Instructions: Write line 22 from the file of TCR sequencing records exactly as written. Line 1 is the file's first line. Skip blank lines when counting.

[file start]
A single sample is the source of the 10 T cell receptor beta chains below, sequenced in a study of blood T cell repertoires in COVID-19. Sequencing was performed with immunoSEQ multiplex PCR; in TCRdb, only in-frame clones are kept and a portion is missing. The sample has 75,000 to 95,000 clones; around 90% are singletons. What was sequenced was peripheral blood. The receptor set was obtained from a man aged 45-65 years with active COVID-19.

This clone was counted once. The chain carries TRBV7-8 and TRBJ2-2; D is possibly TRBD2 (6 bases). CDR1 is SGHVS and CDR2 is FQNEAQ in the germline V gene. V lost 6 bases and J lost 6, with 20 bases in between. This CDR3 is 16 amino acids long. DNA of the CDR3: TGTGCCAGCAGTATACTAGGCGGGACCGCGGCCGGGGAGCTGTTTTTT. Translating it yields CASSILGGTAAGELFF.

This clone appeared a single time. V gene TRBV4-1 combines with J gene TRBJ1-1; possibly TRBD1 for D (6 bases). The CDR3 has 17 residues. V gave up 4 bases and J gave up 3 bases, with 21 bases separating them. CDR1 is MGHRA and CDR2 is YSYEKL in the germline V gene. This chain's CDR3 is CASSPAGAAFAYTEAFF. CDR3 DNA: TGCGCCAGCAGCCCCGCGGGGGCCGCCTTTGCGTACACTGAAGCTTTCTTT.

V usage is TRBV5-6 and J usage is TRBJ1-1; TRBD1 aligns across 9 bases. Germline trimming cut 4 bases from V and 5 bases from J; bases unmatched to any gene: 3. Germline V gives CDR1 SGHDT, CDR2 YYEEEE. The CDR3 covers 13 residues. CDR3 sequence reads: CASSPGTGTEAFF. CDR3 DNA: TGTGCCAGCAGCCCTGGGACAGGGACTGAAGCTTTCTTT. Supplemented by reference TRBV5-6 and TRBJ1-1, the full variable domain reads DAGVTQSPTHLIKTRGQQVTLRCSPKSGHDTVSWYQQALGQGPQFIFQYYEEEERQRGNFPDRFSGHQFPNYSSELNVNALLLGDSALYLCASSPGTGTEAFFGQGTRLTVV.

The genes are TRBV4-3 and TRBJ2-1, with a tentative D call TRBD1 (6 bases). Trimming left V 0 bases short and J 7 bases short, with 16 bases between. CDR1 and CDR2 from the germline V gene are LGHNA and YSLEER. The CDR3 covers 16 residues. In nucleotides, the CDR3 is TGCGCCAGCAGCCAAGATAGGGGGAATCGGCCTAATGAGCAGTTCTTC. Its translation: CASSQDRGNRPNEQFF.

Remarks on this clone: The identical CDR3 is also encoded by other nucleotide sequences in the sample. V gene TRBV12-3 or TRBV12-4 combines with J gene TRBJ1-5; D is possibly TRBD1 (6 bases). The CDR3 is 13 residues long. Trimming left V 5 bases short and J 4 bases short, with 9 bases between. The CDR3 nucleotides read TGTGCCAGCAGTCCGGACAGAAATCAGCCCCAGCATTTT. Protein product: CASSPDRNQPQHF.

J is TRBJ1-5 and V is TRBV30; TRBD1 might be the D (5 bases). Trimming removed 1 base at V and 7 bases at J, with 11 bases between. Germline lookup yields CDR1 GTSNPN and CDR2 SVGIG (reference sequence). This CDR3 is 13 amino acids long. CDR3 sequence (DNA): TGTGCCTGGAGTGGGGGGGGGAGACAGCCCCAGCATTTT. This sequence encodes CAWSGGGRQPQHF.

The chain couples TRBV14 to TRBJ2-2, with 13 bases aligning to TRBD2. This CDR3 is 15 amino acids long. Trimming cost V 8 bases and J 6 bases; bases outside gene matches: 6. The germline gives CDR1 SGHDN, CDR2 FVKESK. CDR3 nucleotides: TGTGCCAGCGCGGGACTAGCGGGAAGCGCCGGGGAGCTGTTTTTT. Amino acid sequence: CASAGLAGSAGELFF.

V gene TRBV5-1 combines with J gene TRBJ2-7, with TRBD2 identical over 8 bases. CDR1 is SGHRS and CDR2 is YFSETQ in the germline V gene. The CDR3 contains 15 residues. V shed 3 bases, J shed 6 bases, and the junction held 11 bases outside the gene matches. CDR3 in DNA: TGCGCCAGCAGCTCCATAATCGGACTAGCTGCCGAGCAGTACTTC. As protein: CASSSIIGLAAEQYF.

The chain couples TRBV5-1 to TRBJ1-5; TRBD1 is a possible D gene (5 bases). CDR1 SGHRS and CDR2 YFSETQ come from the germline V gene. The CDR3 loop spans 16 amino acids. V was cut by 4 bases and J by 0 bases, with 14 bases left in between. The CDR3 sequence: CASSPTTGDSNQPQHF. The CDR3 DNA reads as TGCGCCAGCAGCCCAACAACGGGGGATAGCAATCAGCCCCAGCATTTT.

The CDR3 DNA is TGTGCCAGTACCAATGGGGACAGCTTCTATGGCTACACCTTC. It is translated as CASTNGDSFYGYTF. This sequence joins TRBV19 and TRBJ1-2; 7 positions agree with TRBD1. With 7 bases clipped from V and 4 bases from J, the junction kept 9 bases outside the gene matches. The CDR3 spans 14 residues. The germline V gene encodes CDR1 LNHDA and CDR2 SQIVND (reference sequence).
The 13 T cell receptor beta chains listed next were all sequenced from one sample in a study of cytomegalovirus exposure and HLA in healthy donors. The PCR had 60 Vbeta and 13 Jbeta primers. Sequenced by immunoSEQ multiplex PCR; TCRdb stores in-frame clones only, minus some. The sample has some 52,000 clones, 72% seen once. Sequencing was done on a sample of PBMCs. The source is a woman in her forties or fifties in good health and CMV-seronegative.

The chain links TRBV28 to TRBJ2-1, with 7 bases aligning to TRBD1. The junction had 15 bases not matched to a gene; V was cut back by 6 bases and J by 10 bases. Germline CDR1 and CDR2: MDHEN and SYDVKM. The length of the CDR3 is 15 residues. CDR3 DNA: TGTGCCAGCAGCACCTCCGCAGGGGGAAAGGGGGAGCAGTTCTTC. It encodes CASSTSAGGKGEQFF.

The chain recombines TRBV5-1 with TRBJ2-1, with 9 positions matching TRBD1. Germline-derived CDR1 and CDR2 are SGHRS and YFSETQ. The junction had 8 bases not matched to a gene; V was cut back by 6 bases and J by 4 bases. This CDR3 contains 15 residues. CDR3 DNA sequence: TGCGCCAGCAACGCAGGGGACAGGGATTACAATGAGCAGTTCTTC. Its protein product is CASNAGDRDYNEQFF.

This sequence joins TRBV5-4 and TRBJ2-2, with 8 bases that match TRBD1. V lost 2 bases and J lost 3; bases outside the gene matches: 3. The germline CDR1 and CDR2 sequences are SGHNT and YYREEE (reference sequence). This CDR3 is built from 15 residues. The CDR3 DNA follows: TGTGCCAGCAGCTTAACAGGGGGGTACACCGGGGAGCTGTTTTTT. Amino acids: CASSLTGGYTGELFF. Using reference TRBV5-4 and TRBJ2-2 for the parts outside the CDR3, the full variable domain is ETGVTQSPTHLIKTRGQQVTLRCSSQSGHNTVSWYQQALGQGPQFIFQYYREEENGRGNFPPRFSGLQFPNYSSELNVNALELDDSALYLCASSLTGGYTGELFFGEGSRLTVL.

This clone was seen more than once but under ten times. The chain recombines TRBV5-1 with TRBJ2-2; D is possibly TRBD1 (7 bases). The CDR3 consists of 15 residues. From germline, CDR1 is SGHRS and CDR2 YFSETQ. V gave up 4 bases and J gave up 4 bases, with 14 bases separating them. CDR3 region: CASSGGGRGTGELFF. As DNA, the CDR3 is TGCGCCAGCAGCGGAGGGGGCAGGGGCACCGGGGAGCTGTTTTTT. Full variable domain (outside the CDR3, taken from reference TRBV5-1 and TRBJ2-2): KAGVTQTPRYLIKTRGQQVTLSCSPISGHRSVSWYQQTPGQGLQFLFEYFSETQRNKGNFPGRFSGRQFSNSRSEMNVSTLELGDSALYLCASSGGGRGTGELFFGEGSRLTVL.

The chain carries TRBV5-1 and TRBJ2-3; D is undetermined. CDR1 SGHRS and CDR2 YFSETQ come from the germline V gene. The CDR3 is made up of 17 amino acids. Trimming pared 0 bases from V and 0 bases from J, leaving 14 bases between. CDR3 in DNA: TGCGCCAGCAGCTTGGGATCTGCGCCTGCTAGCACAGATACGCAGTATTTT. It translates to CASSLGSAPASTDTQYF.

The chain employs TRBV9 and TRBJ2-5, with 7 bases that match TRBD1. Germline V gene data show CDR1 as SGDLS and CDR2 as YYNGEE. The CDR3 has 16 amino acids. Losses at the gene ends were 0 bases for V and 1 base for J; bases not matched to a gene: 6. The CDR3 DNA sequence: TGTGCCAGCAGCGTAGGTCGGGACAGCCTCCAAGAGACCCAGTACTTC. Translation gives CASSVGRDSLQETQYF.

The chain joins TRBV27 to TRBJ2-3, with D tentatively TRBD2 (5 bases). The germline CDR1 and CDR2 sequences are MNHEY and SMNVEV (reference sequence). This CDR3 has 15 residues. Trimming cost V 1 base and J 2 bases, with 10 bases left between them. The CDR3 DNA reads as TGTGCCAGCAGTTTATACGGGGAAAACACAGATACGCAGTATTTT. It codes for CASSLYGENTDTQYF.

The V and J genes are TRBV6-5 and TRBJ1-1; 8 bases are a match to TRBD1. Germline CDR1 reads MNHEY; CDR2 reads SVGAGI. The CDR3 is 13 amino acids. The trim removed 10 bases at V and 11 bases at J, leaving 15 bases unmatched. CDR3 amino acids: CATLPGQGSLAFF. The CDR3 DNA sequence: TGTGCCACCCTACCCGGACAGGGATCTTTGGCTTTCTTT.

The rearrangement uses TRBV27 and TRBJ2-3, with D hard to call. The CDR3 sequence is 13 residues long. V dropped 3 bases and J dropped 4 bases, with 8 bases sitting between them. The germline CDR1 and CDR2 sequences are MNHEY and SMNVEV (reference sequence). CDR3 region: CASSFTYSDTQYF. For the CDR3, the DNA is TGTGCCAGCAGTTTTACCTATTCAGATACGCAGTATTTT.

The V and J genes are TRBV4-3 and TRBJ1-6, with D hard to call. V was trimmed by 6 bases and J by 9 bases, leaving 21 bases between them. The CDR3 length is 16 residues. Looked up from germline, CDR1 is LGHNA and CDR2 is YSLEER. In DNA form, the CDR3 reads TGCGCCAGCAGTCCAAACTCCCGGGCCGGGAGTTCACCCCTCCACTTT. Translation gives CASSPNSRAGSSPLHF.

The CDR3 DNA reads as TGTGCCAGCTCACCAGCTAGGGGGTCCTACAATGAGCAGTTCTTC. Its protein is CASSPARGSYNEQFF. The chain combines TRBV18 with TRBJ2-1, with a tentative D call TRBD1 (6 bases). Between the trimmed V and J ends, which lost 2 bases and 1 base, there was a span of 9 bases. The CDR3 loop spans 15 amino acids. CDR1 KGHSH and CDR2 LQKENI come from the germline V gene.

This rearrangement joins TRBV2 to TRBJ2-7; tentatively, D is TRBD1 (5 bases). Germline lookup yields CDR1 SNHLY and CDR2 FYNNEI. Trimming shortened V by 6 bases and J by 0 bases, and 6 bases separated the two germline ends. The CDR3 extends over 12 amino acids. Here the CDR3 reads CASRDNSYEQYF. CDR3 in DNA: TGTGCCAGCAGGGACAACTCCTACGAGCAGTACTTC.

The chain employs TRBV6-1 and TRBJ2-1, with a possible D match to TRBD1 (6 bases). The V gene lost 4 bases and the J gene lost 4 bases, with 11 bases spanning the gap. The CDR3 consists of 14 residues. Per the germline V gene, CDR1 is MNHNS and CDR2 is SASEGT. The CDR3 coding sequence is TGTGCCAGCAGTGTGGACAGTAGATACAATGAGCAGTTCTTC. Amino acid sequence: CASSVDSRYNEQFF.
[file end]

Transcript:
The V and J genes are TRBV4-3 and TRBJ1-6, with D hard to call. V was trimmed by 6 bases and J by 9 bases, leaving 21 bases between them. The CDR3 length is 16 residues. Looked up from germline, CDR1 is LGHNA and CDR2 is YSLEER. In DNA form, the CDR3 reads TGCGCCAGCAGTCCAAACTCCCGGGCCGGGAGTTCACCCCTCCACTTT. Translation gives CASSPNSRAGSSPLHF.